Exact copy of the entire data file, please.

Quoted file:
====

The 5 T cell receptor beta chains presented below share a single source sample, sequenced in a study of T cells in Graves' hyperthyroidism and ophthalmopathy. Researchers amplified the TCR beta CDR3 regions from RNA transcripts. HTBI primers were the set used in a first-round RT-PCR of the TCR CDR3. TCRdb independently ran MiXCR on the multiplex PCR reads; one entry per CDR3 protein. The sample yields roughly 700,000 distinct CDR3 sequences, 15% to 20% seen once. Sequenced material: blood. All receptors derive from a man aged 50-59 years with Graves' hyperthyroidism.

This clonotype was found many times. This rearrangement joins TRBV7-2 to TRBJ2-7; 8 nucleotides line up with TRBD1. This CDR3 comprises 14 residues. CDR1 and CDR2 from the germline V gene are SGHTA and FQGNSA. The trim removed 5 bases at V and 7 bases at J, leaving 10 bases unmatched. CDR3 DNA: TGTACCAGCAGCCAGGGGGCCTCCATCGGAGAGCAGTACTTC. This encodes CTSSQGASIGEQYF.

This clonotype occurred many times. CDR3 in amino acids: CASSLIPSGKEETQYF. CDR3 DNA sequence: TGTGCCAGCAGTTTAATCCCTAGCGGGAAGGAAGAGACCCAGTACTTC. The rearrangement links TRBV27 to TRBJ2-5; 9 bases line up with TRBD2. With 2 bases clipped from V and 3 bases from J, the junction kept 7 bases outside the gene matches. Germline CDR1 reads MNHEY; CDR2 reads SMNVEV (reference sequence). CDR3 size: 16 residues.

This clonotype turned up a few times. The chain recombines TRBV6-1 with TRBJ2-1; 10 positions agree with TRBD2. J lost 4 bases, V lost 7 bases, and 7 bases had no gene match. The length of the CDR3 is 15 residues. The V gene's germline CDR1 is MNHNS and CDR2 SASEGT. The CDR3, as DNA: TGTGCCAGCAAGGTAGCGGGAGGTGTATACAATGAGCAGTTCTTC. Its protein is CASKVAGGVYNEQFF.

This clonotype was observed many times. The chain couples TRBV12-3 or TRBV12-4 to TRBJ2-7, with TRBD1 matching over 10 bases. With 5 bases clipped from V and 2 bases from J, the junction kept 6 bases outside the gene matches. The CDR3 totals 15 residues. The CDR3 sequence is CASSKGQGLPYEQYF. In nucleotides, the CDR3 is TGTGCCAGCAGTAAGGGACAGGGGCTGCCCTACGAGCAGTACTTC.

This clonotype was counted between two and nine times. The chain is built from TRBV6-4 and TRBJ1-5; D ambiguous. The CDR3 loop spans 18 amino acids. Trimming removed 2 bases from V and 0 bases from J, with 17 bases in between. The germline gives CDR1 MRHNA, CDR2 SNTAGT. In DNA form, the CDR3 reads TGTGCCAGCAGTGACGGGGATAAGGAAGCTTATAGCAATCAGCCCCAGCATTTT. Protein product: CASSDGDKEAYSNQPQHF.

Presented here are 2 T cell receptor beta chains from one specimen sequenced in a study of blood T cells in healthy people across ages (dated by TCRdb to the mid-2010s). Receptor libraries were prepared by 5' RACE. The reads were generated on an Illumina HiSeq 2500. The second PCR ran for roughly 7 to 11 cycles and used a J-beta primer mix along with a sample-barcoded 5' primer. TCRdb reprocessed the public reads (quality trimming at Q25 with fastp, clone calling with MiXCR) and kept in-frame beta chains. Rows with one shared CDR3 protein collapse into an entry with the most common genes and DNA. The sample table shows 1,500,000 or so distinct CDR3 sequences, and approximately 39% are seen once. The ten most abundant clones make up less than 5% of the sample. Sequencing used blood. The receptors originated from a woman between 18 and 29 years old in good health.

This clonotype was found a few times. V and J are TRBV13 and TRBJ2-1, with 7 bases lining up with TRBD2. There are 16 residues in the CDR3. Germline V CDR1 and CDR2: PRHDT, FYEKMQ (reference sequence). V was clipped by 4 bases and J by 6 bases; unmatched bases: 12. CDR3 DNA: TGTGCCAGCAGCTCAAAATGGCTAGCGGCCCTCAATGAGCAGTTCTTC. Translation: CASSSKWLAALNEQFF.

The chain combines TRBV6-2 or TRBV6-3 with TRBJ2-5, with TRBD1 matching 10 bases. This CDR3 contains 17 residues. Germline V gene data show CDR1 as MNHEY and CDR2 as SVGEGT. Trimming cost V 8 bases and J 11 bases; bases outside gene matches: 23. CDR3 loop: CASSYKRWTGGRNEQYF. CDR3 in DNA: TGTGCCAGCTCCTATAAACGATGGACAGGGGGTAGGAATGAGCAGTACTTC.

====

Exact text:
The 5 T cell receptor beta chains presented below share a single source sample, sequenced in a study of T cells in Graves' hyperthyroidism and ophthalmopathy. Researchers amplified the TCR beta CDR3 regions from RNA transcripts. HTBI primers were the set used in a first-round RT-PCR of the TCR CDR3. TCRdb independently ran MiXCR on the multiplex PCR reads; one entry per CDR3 protein. The sample yields roughly 700,000 distinct CDR3 sequences, 15% to 20% seen once. Sequenced material: blood. All receptors derive from a man aged 50-59 years with Graves' hyperthyroidism.

This clonotype was found many times. This rearrangement joins TRBV7-2 to TRBJ2-7; 8 nucleotides line up with TRBD1. This CDR3 comprises 14 residues. CDR1 and CDR2 from the germline V gene are SGHTA and FQGNSA. The trim removed 5 bases at V and 7 bases at J, leaving 10 bases unmatched. CDR3 DNA: TGTACCAGCAGCCAGGGGGCCTCCATCGGAGAGCAGTACTTC. This encodes CTSSQGASIGEQYF.

This clonotype occurred many times. CDR3 in amino acids: CASSLIPSGKEETQYF. CDR3 DNA sequence: TGTGCCAGCAGTTTAATCCCTAGCGGGAAGGAAGAGACCCAGTACTTC. The rearrangement links TRBV27 to TRBJ2-5; 9 bases line up with TRBD2. With 2 bases clipped from V and 3 bases from J, the junction kept 7 bases outside the gene matches. Germline CDR1 reads MNHEY; CDR2 reads SMNVEV (reference sequence). CDR3 size: 16 residues.

This clonotype turned up a few times. The chain recombines TRBV6-1 with TRBJ2-1; 10 positions agree with TRBD2. J lost 4 bases, V lost 7 bases, and 7 bases had no gene match. The length of the CDR3 is 15 residues. The V gene's germline CDR1 is MNHNS and CDR2 SASEGT. The CDR3, as DNA: TGTGCCAGCAAGGTAGCGGGAGGTGTATACAATGAGCAGTTCTTC. Its protein is CASKVAGGVYNEQFF.

This clonotype was observed many times. The chain couples TRBV12-3 or TRBV12-4 to TRBJ2-7, with TRBD1 matching over 10 bases. With 5 bases clipped from V and 2 bases from J, the junction kept 6 bases outside the gene matches. The CDR3 totals 15 residues. The CDR3 sequence is CASSKGQGLPYEQYF. In nucleotides, the CDR3 is TGTGCCAGCAGTAAGGGACAGGGGCTGCCCTACGAGCAGTACTTC.

This clonotype was counted between two and nine times. The chain is built from TRBV6-4 and TRBJ1-5; D ambiguous. The CDR3 loop spans 18 amino acids. Trimming removed 2 bases from V and 0 bases from J, with 17 bases in between. The germline gives CDR1 MRHNA, CDR2 SNTAGT. In DNA form, the CDR3 reads TGTGCCAGCAGTGACGGGGATAAGGAAGCTTATAGCAATCAGCCCCAGCATTTT. Protein product: CASSDGDKEAYSNQPQHF.

Presented here are 2 T cell receptor beta chains from one specimen sequenced in a study of blood T cells in healthy people across ages (dated by TCRdb to the mid-2010s). Receptor libraries were prepared by 5' RACE. The reads were generated on an Illumina HiSeq 2500. The second PCR ran for roughly 7 to 11 cycles and used a J-beta primer mix along with a sample-barcoded 5' primer. TCRdb reprocessed the public reads (quality trimming at Q25 with fastp, clone calling with MiXCR) and kept in-frame beta chains. Rows with one shared CDR3 protein collapse into an entry with the most common genes and DNA. The sample table shows 1,500,000 or so distinct CDR3 sequences, and approximately 39% are seen once. The ten most abundant clones make up less than 5% of the sample. Sequencing used blood. The receptors originated from a woman between 18 and 29 years old in good health.

This clonotype was found a few times. V and J are TRBV13 and TRBJ2-1, with 7 bases lining up with TRBD2. There are 16 residues in the CDR3. Germline V CDR1 and CDR2: PRHDT, FYEKMQ (reference sequence). V was clipped by 4 bases and J by 6 bases; unmatched bases: 12. CDR3 DNA: TGTGCCAGCAGCTCAAAATGGCTAGCGGCCCTCAATGAGCAGTTCTTC. Translation: CASSSKWLAALNEQFF.

The chain combines TRBV6-2 or TRBV6-3 with TRBJ2-5, with TRBD1 matching 10 bases. This CDR3 contains 17 residues. Germline V gene data show CDR1 as MNHEY and CDR2 as SVGEGT. Trimming cost V 8 bases and J 11 bases; bases outside gene matches: 23. CDR3 loop: CASSYKRWTGGRNEQYF. CDR3 in DNA: TGTGCCAGCTCCTATAAACGATGGACAGGGGGTAGGAATGAGCAGTACTTC.